Originally Posted by Roger
Your point about having a part-time job with a technology company is very good. I can fully understand why this was important to you. I see these situations be very fruitful, both for the student, and for the business. It can provide valuable experience in the field, and provides an entry into the worker as a future employee. However, trying to use this as a like-analogy for college students and cutting grass/laying mulch is beyond a stretch. A future employer of the college graduate is not going to get excited about experience in straight stripes across a lawn, putting down well-laid mulch, or nicely trimmed bushes. This was my point about trying to make the college experience and lawn service work together. Working part-time for experience in the field of study is one thing, but cutting grass that has zero to do with the field of study is quite another.
Thanks for the detailed reply and furthering of the discussion, Roger. I understand where you are coming from, but I think one point you're missing relates to the above. If someone here is making a run at starting/operating a legitimate lawn care business (vs. tax-free mowing for beer cash), they can absolutely see cross-pollinating benefits of both.
As I mentioned, I shaped my final year around what would best benefit me in the long run. Those were not tech-related courses, but actually an emphasis on entrepreneurism (now a track/degree at many universities) and public speaking. If I were running a LCO while in college, I would probably do almost the exact same course load. It's why, when the related topic of "should i go to college or build my landscaping company?
" comes up, I always recommend to, at the minimum, take a couple of communication courses (read: speech class), some basic accounting, and even a 100 level business law class.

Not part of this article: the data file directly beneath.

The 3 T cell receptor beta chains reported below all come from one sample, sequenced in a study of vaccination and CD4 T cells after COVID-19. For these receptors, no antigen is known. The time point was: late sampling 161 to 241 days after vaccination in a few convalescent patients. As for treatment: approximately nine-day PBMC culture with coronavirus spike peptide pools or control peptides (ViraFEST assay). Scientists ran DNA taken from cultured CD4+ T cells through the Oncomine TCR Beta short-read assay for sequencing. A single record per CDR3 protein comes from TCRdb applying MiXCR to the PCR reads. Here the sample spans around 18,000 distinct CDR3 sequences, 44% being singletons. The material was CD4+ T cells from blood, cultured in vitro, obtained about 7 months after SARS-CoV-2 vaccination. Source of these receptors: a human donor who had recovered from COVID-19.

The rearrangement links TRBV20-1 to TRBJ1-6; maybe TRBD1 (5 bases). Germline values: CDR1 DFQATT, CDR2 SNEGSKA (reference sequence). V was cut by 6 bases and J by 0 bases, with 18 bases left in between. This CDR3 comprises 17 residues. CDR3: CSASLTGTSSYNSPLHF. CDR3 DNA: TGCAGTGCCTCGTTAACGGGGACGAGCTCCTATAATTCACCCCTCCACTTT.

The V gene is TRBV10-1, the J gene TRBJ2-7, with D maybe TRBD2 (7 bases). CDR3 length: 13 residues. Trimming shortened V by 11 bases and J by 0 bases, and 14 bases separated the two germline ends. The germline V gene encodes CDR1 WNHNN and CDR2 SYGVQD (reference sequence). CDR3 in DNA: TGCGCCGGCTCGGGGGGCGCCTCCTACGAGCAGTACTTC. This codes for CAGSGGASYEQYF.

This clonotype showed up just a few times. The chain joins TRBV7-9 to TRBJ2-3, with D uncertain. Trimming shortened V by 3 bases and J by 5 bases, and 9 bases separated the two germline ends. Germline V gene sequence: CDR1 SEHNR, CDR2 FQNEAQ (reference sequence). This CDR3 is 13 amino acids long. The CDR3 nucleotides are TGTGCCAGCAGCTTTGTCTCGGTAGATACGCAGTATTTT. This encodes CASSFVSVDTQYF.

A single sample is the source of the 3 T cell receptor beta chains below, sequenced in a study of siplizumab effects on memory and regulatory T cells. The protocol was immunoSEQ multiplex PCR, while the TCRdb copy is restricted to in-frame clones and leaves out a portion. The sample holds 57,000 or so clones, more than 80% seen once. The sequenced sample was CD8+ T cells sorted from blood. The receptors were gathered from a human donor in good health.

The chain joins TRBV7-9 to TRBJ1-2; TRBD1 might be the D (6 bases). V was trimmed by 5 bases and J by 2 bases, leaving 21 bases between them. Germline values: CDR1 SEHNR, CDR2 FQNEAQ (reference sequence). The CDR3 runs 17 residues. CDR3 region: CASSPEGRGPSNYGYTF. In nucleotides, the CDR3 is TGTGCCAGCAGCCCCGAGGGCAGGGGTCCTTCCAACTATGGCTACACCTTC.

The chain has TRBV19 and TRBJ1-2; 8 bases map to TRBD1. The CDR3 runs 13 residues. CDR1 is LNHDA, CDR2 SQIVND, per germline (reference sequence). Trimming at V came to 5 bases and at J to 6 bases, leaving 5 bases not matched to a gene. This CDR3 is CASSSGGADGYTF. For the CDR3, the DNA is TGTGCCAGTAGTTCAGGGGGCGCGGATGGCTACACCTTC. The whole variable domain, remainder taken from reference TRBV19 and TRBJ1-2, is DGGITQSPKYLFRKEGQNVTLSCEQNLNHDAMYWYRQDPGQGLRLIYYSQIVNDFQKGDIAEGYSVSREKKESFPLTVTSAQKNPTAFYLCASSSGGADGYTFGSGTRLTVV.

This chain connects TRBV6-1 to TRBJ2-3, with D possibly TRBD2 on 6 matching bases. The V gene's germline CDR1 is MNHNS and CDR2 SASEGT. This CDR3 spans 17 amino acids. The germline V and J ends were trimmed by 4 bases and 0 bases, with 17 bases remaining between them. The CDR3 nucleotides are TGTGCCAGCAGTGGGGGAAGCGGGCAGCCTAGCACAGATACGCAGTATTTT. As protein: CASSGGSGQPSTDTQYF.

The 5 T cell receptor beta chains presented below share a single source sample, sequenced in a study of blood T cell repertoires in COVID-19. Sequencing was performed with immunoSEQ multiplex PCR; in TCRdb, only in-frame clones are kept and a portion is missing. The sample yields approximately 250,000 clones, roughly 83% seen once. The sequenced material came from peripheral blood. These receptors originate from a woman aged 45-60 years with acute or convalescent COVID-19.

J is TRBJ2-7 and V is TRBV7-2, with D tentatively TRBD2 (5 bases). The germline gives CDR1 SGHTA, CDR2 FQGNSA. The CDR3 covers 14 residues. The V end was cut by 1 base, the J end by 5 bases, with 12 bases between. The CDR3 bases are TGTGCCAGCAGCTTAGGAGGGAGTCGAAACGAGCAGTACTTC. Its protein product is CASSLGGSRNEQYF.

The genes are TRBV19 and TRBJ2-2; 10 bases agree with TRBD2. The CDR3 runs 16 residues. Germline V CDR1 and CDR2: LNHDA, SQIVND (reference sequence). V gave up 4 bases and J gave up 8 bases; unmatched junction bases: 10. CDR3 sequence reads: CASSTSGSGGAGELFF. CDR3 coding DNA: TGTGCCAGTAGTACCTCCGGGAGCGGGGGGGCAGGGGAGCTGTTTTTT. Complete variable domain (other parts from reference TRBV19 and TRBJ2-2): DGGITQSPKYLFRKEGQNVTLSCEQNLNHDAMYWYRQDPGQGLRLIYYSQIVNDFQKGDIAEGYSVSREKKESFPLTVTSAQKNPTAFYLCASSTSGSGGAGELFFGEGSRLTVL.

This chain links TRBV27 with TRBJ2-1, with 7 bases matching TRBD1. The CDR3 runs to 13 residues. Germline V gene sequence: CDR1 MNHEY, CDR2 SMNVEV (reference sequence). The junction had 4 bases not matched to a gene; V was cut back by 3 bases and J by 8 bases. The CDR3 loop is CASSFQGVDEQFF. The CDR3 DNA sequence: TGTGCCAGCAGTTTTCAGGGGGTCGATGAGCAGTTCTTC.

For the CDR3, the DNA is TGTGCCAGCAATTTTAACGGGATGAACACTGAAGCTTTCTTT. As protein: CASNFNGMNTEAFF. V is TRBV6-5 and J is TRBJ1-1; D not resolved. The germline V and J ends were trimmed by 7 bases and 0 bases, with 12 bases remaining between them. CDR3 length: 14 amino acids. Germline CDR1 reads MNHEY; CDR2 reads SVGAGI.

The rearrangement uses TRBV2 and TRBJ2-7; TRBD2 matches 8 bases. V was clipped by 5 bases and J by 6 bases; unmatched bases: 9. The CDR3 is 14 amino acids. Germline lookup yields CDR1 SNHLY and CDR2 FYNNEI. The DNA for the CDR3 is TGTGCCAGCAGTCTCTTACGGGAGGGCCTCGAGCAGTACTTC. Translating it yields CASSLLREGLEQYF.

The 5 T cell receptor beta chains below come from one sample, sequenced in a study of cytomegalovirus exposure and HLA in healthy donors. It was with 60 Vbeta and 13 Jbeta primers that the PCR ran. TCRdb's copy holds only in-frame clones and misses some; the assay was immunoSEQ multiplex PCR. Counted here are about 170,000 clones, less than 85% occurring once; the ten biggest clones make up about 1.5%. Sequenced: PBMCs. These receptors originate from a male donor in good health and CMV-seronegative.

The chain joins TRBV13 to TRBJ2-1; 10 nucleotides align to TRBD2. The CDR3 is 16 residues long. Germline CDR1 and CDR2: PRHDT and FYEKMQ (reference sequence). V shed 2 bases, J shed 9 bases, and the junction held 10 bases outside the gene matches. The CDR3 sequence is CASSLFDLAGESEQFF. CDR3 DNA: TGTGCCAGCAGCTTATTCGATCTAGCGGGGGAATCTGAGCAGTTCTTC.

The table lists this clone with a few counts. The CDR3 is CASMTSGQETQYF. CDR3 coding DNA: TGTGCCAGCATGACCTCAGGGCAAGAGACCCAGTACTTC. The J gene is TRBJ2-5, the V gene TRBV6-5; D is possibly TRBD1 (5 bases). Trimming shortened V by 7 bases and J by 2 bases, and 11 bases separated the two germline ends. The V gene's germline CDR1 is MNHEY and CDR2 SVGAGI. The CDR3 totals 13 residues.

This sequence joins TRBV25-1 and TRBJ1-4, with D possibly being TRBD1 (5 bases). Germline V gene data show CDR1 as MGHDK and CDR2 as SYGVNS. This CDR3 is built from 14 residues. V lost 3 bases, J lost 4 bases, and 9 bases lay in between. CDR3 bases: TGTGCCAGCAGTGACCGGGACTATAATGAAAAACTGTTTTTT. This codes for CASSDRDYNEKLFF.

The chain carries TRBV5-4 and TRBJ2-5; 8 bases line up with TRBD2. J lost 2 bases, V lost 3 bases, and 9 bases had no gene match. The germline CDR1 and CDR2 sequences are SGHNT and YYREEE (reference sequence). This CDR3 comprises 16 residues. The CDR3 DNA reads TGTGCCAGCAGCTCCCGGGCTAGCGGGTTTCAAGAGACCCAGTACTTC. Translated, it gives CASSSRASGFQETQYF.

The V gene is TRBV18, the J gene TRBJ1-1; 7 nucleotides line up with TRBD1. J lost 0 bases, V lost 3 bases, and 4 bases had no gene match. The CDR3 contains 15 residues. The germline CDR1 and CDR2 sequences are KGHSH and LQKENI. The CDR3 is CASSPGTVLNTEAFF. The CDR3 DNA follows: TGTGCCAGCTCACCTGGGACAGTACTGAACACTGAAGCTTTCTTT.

To better apples to apples it, and speaking to your point, will a hospital or drugstore chain care that the OP made pretty stripes? No. Will they care he ran his own company? From what I know of the medical field, no. What it can do is be a lucrative way to help him pay for his education, all while building up those all-important time, task mgt, and communication skills. Now, what if the OP was actually in marketing, business, or tech? It's not the lawn stripes that matter to any future employer, but the running of the business is absolutely germane to the way their candidacy would be viewed. When I would hire for the last firm I worked for (largest global consulting and accounting firm), every candidate had a stellar educational pedigree (very Stepford Wives), so you have to look for differentiators. If someone had small biz or military experience, by and large, they moved to the absolute top of my stack. Both of those gave me great insight as to what they've experienced, all while they were gaining a top-tier education. In your example, using the "straight stripes", "putting down mulch" or "cutting grass" as argument points is rather myopic. It's everything that surrounds those stripes that interests me. I can assure you, I'm not asking Candidate Bob, owner of Bob's Lawn & Land, about his striping.